A new international study involving The Australian National University (ANU) and The University of Sydney has found that galaxies grow bigger and puffier as they age.
Artificial intelligence is giving scientists new hope for studying the habitability of planets, in a study from astronomers Chris Lam and David Kipping. Their work looks at so-called “Tatooines,” and uses machine learning techniques to calculate how likely such planets are to survive into stable orbits. The study is published in the journal Monthly Notices of the Royal Astronomical Society.
Using NASA’s Chandra X-ray Observatory, astronomers have identified 152 X-ray sources, including 95 new young stellar objects (YSOs) in Serpens South star-forming cluster. The finding is detailed in a paper published April 13 in the arXiv pre-print server.
Angola on Monday confirmed the premature death of its first national telecoms satellite, Angosat-1, which was launched in December and was expected to have a working life of 15 years.
EPFL scientists have completed the fastidious task of analyzing 27 dwarf galaxies in detail, identifying the conditions under which they were formed and how they’ve since evolved. These small-scale galaxies are perfect for studying the mechanisms of new star formation and the very first steps in the creation of the universe.
Two new studies by University of Arkansas researchers bolster the case for some types of life being able to survive the harsh conditions found on Mars.
NASA’s Near-Earth Object Wide-field Infrared Survey Explorer (NEOWISE) mission has released its fourth year of survey data. Since the mission was restarted in December 2013, after a period of hibernation, the asteroid- and comet-hunter has completely scanned the skies nearly eight times and has observed and characterized 29,375 objects in four years of operations. This total includes 788 near-Earth objects and 136 comets since the mission restart.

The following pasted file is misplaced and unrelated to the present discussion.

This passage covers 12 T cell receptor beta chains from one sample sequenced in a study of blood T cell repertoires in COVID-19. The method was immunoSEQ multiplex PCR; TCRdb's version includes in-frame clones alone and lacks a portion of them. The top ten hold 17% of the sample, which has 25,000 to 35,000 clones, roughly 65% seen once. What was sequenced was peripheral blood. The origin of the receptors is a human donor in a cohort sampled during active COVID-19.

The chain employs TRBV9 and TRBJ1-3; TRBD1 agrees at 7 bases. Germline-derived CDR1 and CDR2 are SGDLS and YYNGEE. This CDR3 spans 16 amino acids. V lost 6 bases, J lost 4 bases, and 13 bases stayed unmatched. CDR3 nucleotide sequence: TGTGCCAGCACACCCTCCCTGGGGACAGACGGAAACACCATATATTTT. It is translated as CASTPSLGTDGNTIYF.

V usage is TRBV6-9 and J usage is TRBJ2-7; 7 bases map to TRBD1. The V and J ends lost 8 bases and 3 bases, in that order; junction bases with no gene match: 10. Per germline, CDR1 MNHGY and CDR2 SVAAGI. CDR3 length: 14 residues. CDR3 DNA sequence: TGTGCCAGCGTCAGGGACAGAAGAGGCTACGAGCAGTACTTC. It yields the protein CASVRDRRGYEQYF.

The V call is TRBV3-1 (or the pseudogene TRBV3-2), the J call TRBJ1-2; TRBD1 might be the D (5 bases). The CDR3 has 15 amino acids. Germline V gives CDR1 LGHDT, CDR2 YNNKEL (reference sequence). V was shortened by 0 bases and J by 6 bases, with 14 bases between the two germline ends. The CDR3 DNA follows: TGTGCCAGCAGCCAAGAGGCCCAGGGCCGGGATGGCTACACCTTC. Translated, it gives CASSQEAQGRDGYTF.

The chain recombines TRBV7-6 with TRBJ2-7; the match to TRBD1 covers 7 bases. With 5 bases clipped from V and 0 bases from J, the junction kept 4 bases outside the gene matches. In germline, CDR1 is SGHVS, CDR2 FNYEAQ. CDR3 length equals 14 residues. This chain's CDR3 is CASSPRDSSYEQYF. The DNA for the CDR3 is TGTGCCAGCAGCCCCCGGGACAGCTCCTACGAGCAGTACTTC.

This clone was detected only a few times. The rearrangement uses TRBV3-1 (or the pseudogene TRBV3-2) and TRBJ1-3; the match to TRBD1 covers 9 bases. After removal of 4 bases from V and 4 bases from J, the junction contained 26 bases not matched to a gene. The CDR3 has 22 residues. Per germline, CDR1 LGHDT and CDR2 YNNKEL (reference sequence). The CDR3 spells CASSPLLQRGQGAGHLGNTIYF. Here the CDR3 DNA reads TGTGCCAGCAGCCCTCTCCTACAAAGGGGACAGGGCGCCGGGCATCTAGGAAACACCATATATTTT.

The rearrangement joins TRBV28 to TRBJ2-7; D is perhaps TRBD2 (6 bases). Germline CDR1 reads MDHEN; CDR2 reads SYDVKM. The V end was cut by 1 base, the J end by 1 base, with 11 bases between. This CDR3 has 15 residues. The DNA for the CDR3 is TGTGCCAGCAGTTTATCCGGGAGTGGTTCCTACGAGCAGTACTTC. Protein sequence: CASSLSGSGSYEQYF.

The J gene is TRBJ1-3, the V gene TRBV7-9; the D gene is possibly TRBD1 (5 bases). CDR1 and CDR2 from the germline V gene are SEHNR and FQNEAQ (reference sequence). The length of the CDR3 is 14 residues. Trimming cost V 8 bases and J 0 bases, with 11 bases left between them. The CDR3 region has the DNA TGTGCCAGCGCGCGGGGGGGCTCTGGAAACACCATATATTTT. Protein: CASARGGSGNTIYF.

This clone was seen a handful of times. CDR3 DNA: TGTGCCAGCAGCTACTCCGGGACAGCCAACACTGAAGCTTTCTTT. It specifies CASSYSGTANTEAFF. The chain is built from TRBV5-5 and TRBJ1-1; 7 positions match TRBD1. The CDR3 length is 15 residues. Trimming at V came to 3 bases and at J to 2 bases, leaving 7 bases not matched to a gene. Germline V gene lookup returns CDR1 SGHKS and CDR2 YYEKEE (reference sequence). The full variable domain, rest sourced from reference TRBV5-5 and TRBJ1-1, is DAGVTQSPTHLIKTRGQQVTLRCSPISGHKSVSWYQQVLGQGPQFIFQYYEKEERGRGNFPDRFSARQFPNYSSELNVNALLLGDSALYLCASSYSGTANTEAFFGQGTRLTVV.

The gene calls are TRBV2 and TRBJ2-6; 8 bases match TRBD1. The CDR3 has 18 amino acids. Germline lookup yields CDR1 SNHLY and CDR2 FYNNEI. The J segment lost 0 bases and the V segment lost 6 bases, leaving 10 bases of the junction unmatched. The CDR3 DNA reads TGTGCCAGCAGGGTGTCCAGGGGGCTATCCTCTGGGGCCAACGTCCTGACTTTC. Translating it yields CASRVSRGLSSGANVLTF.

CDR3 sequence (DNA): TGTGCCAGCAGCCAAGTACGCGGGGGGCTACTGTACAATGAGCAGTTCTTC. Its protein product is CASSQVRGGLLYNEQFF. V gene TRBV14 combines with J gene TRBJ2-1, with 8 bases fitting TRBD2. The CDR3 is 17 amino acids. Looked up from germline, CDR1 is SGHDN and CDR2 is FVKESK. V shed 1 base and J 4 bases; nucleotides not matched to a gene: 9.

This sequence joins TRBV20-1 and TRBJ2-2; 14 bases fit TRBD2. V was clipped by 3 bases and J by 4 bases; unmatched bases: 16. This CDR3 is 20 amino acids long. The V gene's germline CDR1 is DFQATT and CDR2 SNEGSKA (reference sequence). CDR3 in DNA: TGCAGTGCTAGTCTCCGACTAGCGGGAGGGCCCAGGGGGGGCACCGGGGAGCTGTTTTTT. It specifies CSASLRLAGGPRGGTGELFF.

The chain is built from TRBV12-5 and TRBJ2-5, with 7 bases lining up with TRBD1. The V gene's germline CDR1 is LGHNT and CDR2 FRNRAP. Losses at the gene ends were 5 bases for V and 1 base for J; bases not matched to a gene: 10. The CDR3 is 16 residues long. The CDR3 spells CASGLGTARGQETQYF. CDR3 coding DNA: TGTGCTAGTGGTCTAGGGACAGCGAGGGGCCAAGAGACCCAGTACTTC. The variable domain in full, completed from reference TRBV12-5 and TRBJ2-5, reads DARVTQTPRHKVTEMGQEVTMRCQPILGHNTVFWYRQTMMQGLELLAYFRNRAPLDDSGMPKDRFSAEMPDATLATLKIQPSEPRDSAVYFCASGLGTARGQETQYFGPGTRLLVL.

Mercury is the closest planet to the sun, but far from being a dull cinder of a world, it has instead turned out to be a real eye opener for geologists. Among the revelations by NASA’s MESSENGER probe, which first flew past Mercury in 2008 and orbited it between 2011 and 2015, is the discovery of a hundred or so bright red spots scattered across the globe. Now they are at last being named.
Astronomers studying the motions of galaxies and the character of the cosmic microwave background radiation came to realize in the last century that most of the matter in the universe was not visible. About 84 percent of the matter in the cosmos is dark matter, much of it located in halos around galaxies. It was dubbed dark matter because it does not emit light, but it is also mysterious: it is not composed of atoms or their usual constituents like electrons and protons.
Based on previously published data from the Gaia Mission, researchers at Heidelberg University have derived the conditions under which stars form. The Gaia satellite is measuring the three-dimensional positions and motions of stars in the Milky Way with unprecedented accuracy. Using these data, Dr. Jacob Ward and Dr. Diederik Kruijssen determined the positions, distances and speeds of a large number of young massive stars within 18 nearby loose stellar groupings. The researchers were able to demonstrate that there is no evidence whatsoever that these associations are expanding. They therefore could not have originated as a dense cluster and then expanded to their current size.